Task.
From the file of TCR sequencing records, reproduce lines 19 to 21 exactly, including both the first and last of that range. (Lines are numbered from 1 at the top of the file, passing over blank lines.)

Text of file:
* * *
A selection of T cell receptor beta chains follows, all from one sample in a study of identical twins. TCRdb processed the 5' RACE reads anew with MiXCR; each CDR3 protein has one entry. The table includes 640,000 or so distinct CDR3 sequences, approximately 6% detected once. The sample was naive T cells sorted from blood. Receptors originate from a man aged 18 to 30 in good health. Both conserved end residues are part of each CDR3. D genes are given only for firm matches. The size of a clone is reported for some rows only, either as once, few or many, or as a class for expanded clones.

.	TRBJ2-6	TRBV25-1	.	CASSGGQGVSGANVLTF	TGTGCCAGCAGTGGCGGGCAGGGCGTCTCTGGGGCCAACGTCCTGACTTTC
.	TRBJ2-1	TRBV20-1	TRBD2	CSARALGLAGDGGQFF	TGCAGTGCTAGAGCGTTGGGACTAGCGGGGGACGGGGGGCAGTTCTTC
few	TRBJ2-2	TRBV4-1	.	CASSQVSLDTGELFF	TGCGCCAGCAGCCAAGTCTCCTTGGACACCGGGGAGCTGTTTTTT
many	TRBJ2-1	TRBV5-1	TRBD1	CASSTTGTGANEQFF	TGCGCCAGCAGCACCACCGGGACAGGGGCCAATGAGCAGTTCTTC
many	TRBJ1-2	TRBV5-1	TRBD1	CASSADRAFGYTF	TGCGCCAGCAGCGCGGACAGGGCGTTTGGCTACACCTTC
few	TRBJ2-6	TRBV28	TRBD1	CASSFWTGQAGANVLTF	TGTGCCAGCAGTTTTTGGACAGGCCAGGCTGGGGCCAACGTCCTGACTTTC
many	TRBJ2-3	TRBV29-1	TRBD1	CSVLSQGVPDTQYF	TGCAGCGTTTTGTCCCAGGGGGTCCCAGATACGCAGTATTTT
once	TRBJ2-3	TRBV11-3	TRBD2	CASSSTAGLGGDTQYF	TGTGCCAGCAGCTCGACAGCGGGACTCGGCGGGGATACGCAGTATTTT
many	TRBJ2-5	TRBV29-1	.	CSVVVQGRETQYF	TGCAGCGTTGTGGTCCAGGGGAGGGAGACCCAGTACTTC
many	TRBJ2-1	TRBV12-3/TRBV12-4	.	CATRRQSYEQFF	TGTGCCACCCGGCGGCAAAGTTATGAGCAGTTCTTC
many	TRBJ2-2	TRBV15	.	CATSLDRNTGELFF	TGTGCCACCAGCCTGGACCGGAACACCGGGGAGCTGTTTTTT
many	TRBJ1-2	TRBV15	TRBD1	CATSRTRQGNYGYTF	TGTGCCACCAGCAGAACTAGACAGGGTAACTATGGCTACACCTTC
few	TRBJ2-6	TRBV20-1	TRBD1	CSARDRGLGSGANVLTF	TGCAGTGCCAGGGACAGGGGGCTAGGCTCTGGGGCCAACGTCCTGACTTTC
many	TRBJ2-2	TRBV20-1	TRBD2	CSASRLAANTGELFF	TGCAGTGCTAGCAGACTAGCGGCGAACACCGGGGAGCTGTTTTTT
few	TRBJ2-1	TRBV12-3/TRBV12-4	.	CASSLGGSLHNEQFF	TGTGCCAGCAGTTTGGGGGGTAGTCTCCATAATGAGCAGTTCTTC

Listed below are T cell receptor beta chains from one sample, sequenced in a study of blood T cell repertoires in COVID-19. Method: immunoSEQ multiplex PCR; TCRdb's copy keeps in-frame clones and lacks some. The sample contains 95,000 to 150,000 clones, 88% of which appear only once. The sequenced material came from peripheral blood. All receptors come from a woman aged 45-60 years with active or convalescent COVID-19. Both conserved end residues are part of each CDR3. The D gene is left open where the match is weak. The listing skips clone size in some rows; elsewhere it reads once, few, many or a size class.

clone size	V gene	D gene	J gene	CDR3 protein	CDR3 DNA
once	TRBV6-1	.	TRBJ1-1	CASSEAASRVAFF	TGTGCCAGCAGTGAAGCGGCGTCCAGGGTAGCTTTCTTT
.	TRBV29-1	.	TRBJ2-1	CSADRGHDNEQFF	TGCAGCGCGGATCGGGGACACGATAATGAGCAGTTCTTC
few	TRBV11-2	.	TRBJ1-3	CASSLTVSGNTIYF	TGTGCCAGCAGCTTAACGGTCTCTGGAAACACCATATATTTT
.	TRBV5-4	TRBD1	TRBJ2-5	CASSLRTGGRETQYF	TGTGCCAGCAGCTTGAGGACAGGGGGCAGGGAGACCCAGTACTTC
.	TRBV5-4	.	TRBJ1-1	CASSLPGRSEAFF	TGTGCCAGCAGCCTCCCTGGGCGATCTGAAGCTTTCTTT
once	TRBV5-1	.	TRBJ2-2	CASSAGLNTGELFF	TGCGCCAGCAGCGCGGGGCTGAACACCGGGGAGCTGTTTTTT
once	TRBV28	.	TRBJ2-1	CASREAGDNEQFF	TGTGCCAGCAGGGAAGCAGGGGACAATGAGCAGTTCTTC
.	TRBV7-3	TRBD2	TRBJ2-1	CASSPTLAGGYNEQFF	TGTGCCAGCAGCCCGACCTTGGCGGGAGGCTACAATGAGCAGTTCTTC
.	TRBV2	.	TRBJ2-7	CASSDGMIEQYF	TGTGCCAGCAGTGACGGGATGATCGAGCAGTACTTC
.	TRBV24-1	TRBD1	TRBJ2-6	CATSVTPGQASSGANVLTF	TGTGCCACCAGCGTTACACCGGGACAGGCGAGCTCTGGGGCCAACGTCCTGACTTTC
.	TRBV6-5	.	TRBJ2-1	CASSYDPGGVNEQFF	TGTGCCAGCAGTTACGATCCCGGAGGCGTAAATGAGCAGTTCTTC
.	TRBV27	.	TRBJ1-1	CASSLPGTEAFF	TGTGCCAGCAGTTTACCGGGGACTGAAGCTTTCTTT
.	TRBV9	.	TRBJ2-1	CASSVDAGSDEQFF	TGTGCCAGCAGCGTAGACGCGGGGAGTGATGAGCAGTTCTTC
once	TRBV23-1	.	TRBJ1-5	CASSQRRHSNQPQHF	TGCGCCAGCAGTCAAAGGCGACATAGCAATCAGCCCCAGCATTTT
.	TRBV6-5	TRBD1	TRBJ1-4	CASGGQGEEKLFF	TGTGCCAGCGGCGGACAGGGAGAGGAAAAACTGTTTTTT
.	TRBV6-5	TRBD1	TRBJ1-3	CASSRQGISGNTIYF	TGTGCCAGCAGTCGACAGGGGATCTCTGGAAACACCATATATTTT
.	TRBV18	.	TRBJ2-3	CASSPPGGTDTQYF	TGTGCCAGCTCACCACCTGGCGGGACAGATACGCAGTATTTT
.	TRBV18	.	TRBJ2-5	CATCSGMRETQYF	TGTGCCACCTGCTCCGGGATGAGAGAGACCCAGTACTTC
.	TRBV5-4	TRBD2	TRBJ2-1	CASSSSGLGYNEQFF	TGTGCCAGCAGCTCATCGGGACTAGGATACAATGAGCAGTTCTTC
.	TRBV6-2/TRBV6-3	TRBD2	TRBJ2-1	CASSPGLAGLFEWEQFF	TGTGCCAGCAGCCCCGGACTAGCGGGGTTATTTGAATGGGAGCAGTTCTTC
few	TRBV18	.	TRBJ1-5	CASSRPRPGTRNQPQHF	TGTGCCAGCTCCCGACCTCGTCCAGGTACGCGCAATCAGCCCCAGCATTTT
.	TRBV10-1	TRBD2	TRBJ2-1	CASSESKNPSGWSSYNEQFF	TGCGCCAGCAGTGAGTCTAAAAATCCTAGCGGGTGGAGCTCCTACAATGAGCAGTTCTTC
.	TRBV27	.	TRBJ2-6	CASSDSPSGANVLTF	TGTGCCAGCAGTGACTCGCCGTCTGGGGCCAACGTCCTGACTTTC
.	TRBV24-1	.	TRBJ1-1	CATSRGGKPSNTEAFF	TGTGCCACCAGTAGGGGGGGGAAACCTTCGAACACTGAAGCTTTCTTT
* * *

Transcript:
once	TRBV6-1	.	TRBJ1-1	CASSEAASRVAFF	TGTGCCAGCAGTGAAGCGGCGTCCAGGGTAGCTTTCTTT
.	TRBV29-1	.	TRBJ2-1	CSADRGHDNEQFF	TGCAGCGCGGATCGGGGACACGATAATGAGCAGTTCTTC
few	TRBV11-2	.	TRBJ1-3	CASSLTVSGNTIYF	TGTGCCAGCAGCTTAACGGTCTCTGGAAACACCATATATTTT